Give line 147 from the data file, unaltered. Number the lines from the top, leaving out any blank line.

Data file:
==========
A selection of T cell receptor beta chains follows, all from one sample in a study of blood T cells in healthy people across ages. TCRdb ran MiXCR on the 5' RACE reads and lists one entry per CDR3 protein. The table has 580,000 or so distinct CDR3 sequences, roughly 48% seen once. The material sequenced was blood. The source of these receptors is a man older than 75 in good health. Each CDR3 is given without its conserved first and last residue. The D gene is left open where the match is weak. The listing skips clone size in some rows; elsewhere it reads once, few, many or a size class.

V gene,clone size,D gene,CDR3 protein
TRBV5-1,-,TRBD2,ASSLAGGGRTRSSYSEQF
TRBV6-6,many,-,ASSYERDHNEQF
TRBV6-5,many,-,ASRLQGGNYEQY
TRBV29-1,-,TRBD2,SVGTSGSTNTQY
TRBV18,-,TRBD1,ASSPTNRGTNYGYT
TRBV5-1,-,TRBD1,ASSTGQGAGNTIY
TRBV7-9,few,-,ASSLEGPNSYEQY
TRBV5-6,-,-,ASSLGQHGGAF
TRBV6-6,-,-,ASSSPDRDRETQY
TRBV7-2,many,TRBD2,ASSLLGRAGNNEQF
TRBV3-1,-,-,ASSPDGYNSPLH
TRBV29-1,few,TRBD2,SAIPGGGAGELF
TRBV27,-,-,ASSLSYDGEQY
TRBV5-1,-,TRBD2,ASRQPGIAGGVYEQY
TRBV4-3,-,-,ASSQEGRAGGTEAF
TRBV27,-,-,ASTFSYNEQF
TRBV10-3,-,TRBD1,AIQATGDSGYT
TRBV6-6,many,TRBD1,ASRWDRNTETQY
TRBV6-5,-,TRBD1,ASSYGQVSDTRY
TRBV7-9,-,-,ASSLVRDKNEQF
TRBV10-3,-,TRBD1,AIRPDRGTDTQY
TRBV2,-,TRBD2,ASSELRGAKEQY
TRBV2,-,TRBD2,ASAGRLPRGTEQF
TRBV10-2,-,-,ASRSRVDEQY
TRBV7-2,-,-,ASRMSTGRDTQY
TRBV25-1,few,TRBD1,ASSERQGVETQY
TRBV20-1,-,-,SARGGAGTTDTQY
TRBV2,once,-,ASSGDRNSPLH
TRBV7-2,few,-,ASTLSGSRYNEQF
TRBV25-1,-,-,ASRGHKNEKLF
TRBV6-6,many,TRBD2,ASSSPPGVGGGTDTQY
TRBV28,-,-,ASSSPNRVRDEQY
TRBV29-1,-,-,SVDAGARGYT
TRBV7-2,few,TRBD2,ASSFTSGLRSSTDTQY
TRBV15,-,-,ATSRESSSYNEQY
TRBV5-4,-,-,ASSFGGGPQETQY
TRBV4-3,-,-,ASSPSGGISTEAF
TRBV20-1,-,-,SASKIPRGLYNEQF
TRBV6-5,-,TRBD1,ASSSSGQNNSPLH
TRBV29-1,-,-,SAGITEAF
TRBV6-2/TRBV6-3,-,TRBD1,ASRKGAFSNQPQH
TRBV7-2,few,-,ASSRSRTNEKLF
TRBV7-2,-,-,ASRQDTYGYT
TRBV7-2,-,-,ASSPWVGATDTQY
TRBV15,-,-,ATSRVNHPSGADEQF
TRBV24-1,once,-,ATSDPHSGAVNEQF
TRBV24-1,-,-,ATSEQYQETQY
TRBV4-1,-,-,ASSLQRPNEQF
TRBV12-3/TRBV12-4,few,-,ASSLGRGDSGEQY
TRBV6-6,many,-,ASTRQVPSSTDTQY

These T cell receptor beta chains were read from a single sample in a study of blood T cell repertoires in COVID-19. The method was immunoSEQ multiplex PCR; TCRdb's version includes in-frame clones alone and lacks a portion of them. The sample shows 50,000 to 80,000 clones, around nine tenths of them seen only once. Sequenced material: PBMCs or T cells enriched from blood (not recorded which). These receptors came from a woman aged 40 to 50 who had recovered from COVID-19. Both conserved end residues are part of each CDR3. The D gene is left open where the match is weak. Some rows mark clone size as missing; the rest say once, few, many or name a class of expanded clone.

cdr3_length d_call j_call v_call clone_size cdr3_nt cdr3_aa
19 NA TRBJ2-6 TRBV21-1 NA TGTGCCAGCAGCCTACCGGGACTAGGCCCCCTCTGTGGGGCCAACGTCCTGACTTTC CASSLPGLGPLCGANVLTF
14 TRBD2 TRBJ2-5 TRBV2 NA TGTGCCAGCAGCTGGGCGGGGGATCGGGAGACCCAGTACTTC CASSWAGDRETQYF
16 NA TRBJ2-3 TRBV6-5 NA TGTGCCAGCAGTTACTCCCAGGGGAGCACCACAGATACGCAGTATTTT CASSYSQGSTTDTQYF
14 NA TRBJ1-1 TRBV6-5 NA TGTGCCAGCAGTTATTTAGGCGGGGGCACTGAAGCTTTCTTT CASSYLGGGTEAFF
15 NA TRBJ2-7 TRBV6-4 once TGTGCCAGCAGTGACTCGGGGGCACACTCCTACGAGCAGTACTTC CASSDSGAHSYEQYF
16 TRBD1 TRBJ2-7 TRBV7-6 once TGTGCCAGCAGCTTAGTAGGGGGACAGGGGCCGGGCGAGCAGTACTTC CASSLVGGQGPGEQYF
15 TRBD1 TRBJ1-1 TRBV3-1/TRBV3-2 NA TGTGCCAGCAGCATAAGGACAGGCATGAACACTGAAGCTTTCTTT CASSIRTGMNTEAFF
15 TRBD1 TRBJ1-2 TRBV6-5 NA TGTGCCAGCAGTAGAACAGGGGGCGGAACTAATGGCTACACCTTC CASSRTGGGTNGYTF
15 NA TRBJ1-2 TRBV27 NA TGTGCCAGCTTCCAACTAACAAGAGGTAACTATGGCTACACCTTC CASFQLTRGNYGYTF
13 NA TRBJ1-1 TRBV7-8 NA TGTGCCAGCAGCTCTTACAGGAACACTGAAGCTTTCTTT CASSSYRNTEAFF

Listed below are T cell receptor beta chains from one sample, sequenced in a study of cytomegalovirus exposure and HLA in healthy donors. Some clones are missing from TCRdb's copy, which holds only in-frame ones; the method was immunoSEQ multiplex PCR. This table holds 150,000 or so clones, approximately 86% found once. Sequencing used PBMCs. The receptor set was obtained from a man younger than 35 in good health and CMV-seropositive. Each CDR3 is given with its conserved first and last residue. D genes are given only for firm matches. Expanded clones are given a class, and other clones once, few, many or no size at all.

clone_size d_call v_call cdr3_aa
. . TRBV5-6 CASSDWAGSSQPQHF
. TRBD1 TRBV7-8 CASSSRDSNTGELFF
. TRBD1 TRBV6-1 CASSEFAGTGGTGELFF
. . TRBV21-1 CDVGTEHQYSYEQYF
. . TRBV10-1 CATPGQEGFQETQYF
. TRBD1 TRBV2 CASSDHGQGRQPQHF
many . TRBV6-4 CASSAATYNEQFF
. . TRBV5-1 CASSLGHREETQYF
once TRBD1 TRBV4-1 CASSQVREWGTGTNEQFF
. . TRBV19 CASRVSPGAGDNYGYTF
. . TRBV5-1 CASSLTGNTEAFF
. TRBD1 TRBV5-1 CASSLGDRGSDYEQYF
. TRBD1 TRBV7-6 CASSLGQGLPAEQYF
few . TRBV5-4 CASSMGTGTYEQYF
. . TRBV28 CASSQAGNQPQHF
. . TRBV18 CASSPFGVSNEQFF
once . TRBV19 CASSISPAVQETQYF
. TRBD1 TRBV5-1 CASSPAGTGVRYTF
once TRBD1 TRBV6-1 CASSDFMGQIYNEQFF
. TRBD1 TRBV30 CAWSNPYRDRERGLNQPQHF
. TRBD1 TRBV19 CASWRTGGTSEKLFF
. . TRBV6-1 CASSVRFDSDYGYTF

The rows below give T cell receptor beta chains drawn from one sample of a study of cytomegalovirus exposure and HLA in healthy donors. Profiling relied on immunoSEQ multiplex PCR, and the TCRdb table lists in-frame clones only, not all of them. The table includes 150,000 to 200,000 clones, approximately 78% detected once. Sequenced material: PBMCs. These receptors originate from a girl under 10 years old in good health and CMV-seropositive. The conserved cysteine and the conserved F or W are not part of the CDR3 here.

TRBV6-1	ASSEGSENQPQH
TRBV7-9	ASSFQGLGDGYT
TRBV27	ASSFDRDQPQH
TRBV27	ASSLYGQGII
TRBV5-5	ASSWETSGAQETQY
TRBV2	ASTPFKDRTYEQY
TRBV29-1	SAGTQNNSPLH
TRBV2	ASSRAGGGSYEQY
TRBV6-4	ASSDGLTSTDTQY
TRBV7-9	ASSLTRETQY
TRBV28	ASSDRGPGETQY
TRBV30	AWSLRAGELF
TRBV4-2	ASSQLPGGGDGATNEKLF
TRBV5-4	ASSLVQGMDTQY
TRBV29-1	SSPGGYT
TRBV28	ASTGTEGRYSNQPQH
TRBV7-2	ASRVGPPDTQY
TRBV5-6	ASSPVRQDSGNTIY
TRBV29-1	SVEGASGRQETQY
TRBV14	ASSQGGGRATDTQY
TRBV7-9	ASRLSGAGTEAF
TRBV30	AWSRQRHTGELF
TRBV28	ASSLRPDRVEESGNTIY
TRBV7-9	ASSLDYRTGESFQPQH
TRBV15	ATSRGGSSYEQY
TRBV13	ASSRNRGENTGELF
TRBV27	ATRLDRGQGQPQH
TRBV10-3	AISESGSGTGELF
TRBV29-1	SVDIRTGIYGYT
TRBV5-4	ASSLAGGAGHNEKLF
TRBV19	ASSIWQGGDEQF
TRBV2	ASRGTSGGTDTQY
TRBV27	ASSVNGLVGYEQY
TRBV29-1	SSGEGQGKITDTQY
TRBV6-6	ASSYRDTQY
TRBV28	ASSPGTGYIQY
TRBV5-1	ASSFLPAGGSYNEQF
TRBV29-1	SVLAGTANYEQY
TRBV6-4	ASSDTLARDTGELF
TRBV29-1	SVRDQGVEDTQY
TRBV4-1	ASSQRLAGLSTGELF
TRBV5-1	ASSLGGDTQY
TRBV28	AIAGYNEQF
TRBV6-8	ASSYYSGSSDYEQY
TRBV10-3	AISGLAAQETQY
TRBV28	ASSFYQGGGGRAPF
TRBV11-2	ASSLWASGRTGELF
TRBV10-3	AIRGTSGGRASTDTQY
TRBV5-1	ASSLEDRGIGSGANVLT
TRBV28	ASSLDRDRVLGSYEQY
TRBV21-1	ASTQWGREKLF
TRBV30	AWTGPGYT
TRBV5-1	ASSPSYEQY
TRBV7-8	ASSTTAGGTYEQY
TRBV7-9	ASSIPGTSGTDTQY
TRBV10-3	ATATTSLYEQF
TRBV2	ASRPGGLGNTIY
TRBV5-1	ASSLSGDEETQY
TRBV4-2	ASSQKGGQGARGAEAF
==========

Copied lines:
TRBV5-1	ASSLSGDEETQY